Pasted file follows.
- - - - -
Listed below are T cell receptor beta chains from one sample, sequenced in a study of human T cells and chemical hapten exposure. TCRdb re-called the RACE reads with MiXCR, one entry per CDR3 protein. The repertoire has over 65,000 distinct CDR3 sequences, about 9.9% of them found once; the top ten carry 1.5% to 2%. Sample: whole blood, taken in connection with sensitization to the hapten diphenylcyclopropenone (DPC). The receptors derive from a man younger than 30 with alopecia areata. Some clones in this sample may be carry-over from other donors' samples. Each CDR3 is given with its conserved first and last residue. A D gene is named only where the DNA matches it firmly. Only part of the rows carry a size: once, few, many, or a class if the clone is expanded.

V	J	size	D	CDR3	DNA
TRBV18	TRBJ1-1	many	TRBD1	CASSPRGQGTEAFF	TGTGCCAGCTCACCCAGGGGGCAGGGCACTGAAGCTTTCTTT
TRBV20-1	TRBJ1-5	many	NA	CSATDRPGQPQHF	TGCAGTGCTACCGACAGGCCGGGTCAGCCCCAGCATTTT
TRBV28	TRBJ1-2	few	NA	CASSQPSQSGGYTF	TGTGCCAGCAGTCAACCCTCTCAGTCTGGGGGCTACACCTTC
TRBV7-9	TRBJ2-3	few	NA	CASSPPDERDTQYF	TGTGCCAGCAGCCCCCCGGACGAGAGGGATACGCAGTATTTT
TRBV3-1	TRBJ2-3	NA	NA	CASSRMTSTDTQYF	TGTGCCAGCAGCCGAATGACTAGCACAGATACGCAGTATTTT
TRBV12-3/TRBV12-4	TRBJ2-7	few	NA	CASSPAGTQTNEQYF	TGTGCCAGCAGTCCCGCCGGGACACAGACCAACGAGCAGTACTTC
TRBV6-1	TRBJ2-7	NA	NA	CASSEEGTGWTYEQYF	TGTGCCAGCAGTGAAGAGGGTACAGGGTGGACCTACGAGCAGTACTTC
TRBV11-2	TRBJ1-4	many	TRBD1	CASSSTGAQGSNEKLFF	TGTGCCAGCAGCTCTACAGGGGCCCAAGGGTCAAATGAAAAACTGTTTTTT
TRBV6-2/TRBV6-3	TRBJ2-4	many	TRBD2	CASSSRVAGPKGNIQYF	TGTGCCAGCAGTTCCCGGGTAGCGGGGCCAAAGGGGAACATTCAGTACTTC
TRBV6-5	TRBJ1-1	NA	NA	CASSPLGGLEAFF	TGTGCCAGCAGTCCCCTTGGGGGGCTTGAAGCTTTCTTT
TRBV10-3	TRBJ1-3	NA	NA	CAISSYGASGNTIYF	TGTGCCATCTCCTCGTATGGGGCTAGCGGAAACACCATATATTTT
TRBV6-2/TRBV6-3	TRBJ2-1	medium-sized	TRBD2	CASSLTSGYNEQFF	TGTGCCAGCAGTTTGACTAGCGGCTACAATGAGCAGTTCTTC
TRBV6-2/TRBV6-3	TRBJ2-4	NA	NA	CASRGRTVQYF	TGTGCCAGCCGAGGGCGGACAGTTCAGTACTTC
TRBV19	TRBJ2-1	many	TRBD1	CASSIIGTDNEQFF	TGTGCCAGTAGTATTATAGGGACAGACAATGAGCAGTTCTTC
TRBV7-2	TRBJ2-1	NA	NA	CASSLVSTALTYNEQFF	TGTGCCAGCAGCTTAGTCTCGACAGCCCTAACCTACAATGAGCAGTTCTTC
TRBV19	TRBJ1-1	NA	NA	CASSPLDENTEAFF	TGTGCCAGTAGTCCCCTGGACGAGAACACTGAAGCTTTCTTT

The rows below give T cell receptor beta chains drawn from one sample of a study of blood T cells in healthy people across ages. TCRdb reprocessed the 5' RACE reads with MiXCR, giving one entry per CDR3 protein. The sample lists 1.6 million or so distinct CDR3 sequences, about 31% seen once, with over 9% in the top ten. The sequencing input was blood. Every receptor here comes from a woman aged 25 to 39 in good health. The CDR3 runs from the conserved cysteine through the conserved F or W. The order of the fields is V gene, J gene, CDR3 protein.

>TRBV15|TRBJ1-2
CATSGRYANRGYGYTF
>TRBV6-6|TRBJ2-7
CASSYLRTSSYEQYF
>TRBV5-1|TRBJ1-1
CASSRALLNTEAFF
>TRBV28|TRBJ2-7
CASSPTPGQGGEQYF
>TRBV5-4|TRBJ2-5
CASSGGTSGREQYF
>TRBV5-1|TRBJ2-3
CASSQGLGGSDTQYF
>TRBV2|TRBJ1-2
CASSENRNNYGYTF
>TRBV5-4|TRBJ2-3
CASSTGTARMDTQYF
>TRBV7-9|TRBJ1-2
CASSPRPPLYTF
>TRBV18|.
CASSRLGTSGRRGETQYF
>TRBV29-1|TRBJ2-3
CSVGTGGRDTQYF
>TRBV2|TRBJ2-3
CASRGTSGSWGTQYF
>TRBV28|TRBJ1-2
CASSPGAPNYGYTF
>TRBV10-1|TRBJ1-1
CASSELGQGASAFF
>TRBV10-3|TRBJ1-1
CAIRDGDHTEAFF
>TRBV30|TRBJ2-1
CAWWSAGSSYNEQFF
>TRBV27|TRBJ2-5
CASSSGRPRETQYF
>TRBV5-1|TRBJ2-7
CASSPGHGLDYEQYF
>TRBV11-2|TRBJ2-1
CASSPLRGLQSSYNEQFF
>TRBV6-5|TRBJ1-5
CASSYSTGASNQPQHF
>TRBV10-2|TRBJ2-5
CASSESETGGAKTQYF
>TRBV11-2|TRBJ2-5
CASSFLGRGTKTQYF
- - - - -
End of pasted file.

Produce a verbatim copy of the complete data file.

Listed below are T cell receptor beta chains from one sample, sequenced in a study of human T cells and chemical hapten exposure. TCRdb re-called the RACE reads with MiXCR, one entry per CDR3 protein. The repertoire has over 65,000 distinct CDR3 sequences, about 9.9% of them found once; the top ten carry 1.5% to 2%. Sample: whole blood, taken in connection with sensitization to the hapten diphenylcyclopropenone (DPC). The receptors derive from a man younger than 30 with alopecia areata. Some clones in this sample may be carry-over from other donors' samples. Each CDR3 is given with its conserved first and last residue. A D gene is named only where the DNA matches it firmly. Only part of the rows carry a size: once, few, many, or a class if the clone is expanded.

V	J	size	D	CDR3	DNA
TRBV18	TRBJ1-1	many	TRBD1	CASSPRGQGTEAFF	TGTGCCAGCTCACCCAGGGGGCAGGGCACTGAAGCTTTCTTT
TRBV20-1	TRBJ1-5	many	NA	CSATDRPGQPQHF	TGCAGTGCTACCGACAGGCCGGGTCAGCCCCAGCATTTT
TRBV28	TRBJ1-2	few	NA	CASSQPSQSGGYTF	TGTGCCAGCAGTCAACCCTCTCAGTCTGGGGGCTACACCTTC
TRBV7-9	TRBJ2-3	few	NA	CASSPPDERDTQYF	TGTGCCAGCAGCCCCCCGGACGAGAGGGATACGCAGTATTTT
TRBV3-1	TRBJ2-3	NA	NA	CASSRMTSTDTQYF	TGTGCCAGCAGCCGAATGACTAGCACAGATACGCAGTATTTT
TRBV12-3/TRBV12-4	TRBJ2-7	few	NA	CASSPAGTQTNEQYF	TGTGCCAGCAGTCCCGCCGGGACACAGACCAACGAGCAGTACTTC
TRBV6-1	TRBJ2-7	NA	NA	CASSEEGTGWTYEQYF	TGTGCCAGCAGTGAAGAGGGTACAGGGTGGACCTACGAGCAGTACTTC
TRBV11-2	TRBJ1-4	many	TRBD1	CASSSTGAQGSNEKLFF	TGTGCCAGCAGCTCTACAGGGGCCCAAGGGTCAAATGAAAAACTGTTTTTT
TRBV6-2/TRBV6-3	TRBJ2-4	many	TRBD2	CASSSRVAGPKGNIQYF	TGTGCCAGCAGTTCCCGGGTAGCGGGGCCAAAGGGGAACATTCAGTACTTC
TRBV6-5	TRBJ1-1	NA	NA	CASSPLGGLEAFF	TGTGCCAGCAGTCCCCTTGGGGGGCTTGAAGCTTTCTTT
TRBV10-3	TRBJ1-3	NA	NA	CAISSYGASGNTIYF	TGTGCCATCTCCTCGTATGGGGCTAGCGGAAACACCATATATTTT
TRBV6-2/TRBV6-3	TRBJ2-1	medium-sized	TRBD2	CASSLTSGYNEQFF	TGTGCCAGCAGTTTGACTAGCGGCTACAATGAGCAGTTCTTC
TRBV6-2/TRBV6-3	TRBJ2-4	NA	NA	CASRGRTVQYF	TGTGCCAGCCGAGGGCGGACAGTTCAGTACTTC
TRBV19	TRBJ2-1	many	TRBD1	CASSIIGTDNEQFF	TGTGCCAGTAGTATTATAGGGACAGACAATGAGCAGTTCTTC
TRBV7-2	TRBJ2-1	NA	NA	CASSLVSTALTYNEQFF	TGTGCCAGCAGCTTAGTCTCGACAGCCCTAACCTACAATGAGCAGTTCTTC
TRBV19	TRBJ1-1	NA	NA	CASSPLDENTEAFF	TGTGCCAGTAGTCCCCTGGACGAGAACACTGAAGCTTTCTTT

The rows below give T cell receptor beta chains drawn from one sample of a study of blood T cells in healthy people across ages. TCRdb reprocessed the 5' RACE reads with MiXCR, giving one entry per CDR3 protein. The sample lists 1.6 million or so distinct CDR3 sequences, about 31% seen once, with over 9% in the top ten. The sequencing input was blood. Every receptor here comes from a woman aged 25 to 39 in good health. The CDR3 runs from the conserved cysteine through the conserved F or W. The order of the fields is V gene, J gene, CDR3 protein.

>TRBV15|TRBJ1-2
CATSGRYANRGYGYTF
>TRBV6-6|TRBJ2-7
CASSYLRTSSYEQYF
>TRBV5-1|TRBJ1-1
CASSRALLNTEAFF
>TRBV28|TRBJ2-7
CASSPTPGQGGEQYF
>TRBV5-4|TRBJ2-5
CASSGGTSGREQYF
>TRBV5-1|TRBJ2-3
CASSQGLGGSDTQYF
>TRBV2|TRBJ1-2
CASSENRNNYGYTF
>TRBV5-4|TRBJ2-3
CASSTGTARMDTQYF
>TRBV7-9|TRBJ1-2
CASSPRPPLYTF
>TRBV18|.
CASSRLGTSGRRGETQYF
>TRBV29-1|TRBJ2-3
CSVGTGGRDTQYF
>TRBV2|TRBJ2-3
CASRGTSGSWGTQYF
>TRBV28|TRBJ1-2
CASSPGAPNYGYTF
>TRBV10-1|TRBJ1-1
CASSELGQGASAFF
>TRBV10-3|TRBJ1-1
CAIRDGDHTEAFF
>TRBV30|TRBJ2-1
CAWWSAGSSYNEQFF
>TRBV27|TRBJ2-5
CASSSGRPRETQYF
>TRBV5-1|TRBJ2-7
CASSPGHGLDYEQYF
>TRBV11-2|TRBJ2-1
CASSPLRGLQSSYNEQFF
>TRBV6-5|TRBJ1-5
CASSYSTGASNQPQHF
>TRBV10-2|TRBJ2-5
CASSESETGGAKTQYF
>TRBV11-2|TRBJ2-5
CASSFLGRGTKTQYF